And I thought, okay, that’s a good point of view to hear. First of all, as fiduciaries we don’t sell anything. So, when we do a checkup, it’s not to sell anything that’s not part of the plan. Second, this is what I told him. I said, here’s one reason why you should do a checkup. 90% of all women become widows.

90% of women become widows. And so, we need to know that your wife knows what to do. And so that hit him between the eyes, obviously. He said, okay, now I’m picking up what you’re dropping, but let me kind of unpack all that goes into a checkup the way we think about it, we nerd out on this quite a bit.

We have a little checklist internally that we adopt as an organization. So, we’re very thoughtful about what is accomplished in an annual checkup. And you can take this same formula or these ten points I’m going to give you, and you can apply it if you do all this stuff on your own or if you have another financial advisor, you can hold him or her accountable for doing these ten things as well.

So, these ten things are not all encompassing for the purpose of this show. I try to make it as high a level as possible, but it is. These are good ten points to cover every single year at least if you’ve got more complexity in your life and maybe even more zeros in your net worth, then you might need to see your financial advisor for a checkup a little bit more frequently.

We used to implement them quarterly, but then those conversations became kind of bland. So, we typically do a checkup annually and then for some clients that have a degree of complexity, they may be transitioning, they may be pivoting into retirement. Those individuals and families, they may need to meet more frequently. It just depends on the situation. But you can expect PAX to have a checkup every single year, every single year.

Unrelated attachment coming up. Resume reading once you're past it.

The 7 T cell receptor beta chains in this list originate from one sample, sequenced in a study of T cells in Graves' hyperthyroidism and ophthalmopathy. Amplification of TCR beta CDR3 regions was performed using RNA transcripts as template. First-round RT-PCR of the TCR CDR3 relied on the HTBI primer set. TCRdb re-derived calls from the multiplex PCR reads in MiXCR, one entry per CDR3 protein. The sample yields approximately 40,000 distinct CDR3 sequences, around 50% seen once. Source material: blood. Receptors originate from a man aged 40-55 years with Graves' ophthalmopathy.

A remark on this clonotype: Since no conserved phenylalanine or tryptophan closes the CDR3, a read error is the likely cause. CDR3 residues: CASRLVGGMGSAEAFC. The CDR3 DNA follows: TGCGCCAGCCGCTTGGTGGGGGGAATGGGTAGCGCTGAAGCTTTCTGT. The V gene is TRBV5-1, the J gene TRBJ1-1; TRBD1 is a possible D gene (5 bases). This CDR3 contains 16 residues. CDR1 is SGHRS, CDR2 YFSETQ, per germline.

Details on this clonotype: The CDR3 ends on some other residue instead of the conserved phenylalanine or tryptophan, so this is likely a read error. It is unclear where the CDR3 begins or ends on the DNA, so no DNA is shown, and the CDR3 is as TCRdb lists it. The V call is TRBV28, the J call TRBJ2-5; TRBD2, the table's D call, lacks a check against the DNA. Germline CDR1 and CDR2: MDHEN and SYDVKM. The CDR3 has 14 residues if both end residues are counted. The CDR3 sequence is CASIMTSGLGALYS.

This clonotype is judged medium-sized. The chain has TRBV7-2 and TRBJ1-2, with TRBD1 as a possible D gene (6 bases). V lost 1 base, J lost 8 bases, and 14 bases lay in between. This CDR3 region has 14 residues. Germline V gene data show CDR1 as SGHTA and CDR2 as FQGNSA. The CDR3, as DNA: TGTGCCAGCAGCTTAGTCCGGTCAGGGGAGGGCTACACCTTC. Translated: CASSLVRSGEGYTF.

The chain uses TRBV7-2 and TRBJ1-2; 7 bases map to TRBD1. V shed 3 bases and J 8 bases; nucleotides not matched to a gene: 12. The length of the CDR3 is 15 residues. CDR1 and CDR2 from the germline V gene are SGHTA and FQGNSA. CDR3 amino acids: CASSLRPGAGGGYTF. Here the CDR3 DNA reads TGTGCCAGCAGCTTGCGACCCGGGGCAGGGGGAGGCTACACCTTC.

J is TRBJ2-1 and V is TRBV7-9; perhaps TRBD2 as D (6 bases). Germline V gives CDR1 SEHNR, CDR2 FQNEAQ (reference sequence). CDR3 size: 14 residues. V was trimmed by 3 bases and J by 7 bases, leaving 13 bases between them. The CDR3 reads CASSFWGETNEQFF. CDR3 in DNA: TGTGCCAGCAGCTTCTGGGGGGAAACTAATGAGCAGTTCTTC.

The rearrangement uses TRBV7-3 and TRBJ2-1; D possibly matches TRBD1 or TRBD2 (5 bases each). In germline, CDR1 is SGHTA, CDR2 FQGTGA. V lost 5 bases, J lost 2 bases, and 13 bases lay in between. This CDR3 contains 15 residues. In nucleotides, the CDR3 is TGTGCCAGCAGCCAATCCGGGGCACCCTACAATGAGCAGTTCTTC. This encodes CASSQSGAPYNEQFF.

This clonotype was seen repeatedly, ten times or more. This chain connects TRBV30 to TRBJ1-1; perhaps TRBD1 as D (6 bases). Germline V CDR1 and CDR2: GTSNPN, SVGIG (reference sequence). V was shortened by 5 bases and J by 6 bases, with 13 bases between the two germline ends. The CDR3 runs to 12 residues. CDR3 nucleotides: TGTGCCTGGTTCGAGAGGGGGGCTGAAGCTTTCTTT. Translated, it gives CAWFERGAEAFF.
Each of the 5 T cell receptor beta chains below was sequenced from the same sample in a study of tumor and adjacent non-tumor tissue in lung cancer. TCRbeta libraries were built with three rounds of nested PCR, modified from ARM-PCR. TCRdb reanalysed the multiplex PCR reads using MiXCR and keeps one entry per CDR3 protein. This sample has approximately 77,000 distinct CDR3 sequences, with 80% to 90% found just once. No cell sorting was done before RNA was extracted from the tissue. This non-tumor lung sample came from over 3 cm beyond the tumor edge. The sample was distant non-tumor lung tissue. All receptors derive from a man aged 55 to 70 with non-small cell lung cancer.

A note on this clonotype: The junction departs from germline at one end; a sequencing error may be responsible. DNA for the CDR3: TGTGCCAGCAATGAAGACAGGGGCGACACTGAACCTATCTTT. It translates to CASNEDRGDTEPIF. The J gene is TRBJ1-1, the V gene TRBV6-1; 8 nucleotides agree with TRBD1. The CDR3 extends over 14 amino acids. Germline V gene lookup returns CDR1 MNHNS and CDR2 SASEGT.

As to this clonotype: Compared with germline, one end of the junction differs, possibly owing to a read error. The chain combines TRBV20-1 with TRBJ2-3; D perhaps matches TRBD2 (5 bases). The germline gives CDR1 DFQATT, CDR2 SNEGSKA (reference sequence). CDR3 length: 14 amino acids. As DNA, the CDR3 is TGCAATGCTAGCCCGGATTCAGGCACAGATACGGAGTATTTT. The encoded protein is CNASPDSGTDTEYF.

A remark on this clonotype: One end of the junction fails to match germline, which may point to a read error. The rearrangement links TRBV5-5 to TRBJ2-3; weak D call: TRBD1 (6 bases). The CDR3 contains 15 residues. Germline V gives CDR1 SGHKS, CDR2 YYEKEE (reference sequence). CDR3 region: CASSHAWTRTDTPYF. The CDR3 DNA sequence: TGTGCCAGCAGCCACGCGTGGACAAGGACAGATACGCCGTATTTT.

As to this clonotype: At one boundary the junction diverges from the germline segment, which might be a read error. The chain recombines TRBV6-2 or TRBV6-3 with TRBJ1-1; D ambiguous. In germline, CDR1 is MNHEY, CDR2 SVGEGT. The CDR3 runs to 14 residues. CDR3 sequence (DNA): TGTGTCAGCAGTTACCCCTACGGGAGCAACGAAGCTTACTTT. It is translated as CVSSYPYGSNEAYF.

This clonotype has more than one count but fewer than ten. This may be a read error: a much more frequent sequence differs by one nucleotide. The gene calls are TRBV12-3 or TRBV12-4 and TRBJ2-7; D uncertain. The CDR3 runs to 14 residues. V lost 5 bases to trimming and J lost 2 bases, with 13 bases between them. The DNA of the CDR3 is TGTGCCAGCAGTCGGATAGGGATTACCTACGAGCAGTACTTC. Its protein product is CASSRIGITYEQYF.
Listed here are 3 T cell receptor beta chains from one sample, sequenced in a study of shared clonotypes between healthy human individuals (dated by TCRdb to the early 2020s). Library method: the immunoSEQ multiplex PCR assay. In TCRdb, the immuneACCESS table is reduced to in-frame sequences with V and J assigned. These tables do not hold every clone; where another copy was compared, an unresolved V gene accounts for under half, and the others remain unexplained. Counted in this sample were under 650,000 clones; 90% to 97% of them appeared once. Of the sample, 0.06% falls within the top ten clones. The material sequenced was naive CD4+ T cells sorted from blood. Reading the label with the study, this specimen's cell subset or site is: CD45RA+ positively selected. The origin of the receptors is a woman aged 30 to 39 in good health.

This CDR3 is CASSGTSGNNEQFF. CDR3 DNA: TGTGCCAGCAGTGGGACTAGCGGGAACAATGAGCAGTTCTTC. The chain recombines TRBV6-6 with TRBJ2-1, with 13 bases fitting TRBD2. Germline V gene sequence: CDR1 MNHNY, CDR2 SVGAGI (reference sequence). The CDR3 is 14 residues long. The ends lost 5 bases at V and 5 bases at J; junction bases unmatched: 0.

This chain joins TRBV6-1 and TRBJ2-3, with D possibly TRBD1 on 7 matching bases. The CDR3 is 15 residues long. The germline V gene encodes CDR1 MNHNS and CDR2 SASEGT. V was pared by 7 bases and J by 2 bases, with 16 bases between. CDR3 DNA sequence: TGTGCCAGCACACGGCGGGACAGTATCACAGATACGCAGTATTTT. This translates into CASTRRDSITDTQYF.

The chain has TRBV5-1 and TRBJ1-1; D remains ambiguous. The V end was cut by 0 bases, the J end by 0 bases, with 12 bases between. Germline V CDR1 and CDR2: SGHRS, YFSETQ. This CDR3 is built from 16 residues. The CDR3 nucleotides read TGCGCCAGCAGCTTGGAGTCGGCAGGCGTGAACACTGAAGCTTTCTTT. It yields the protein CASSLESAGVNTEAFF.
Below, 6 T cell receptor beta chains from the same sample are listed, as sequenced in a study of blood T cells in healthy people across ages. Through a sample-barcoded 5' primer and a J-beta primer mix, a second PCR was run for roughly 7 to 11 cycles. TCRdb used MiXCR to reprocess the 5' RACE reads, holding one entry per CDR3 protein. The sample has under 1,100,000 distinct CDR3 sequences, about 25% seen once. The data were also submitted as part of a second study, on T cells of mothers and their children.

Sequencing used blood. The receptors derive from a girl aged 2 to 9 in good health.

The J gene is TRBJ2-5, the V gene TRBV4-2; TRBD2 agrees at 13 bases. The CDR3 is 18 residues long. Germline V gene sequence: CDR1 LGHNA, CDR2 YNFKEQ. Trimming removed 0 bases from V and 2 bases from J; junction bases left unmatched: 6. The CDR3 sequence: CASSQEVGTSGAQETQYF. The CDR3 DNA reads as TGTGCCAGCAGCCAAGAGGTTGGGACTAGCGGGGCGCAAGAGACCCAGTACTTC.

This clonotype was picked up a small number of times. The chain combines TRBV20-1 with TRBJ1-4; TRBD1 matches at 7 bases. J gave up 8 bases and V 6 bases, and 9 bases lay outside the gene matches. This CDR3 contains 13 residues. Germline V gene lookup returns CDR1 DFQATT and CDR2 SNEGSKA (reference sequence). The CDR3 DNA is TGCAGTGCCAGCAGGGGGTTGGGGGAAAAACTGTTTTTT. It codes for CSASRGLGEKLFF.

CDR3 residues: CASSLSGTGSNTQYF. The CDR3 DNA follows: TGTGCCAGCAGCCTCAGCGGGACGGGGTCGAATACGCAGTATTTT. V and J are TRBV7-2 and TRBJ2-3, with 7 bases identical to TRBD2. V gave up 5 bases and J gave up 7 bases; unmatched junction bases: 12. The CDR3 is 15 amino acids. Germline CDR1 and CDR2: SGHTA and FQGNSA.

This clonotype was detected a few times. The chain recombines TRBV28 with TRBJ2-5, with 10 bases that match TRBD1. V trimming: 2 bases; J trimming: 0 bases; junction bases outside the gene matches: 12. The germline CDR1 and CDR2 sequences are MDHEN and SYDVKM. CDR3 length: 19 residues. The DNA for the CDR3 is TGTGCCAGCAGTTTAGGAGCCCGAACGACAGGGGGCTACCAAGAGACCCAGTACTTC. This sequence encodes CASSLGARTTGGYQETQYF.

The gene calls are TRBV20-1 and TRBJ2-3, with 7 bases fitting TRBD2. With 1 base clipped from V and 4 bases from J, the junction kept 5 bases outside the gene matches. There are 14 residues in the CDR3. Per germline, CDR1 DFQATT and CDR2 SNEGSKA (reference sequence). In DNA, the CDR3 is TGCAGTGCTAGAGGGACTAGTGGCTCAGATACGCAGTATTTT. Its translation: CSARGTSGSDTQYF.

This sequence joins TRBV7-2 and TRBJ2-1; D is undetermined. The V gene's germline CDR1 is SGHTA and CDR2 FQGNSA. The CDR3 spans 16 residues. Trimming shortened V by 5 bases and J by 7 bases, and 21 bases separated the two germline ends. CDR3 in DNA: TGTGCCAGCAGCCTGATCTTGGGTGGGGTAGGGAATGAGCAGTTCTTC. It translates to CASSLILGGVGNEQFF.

It’s part of our fiduciary approach. Okay, so let’s go with this is not a countdown, but it’s a random assortment of ten that we feel that are very important that you accomplish in your financial checkup. So, number one is protection. You have to double check on your protection pieces that include your life insurance, disability, long term care insurance if you have it.

If not, what is the game plan you’re in when it comes to long term care insurance, you have three options. You can be rich, you can be poor, or you can be insured. So, you at least have to have a conversation so that you do not become dependent upon your kids or the state. So, life insurance, disability, disability if you’re under 65, long term care wills, I can’t believe I might do ten checkups before somebody says I’ve been meaning to do my wills until I finally got it done. 

Get your wills done. We often forget about ID theft insurance. That’s probably your biggest risk. Again, the liability exposure is relatively small, but it’s a nuisance and it’s happening all the time. And then finally, umbrella policy, you know, if you get sued. So those are some of the protection pieces, number one. Number two, in this, this just makes sense and you’re going to look at your performance review.

How have your investments been doing relative to what? Like how do you have a point of reference If my investments are doing good or bad, like how do I know? Two ways. One, how does it look over the last several years relative to the goals that you set out? Like, okay, I wanted a 6% rate of return. I have been getting that for the last few years.

So that’s, you know, a little disappointing if that doesn’t happen. Two, well, typically there’s always a benchmark that’s helpful, meaning that how your investments did to the general market often referenced is the S&P 500. Now, when you look at your investments, the most important piece, this is what research has told us is not necessarily the ingredients, hey, I own too much Tesla or not enough or whatever.

You know, I might have had too much energy stock a few years ago, whatever the situation might be, it’s less about the ingredients. Listen to this. Very important. It’s mostly about the recipe. How much did you have in stocks versus bonds and cash? That’s the number one piece that dictates performance. I had a client the other day that was a little frustrated because their performance wasn’t as good, but they had 50% bonds, 50% stocks, and they were comparing it to the S&P.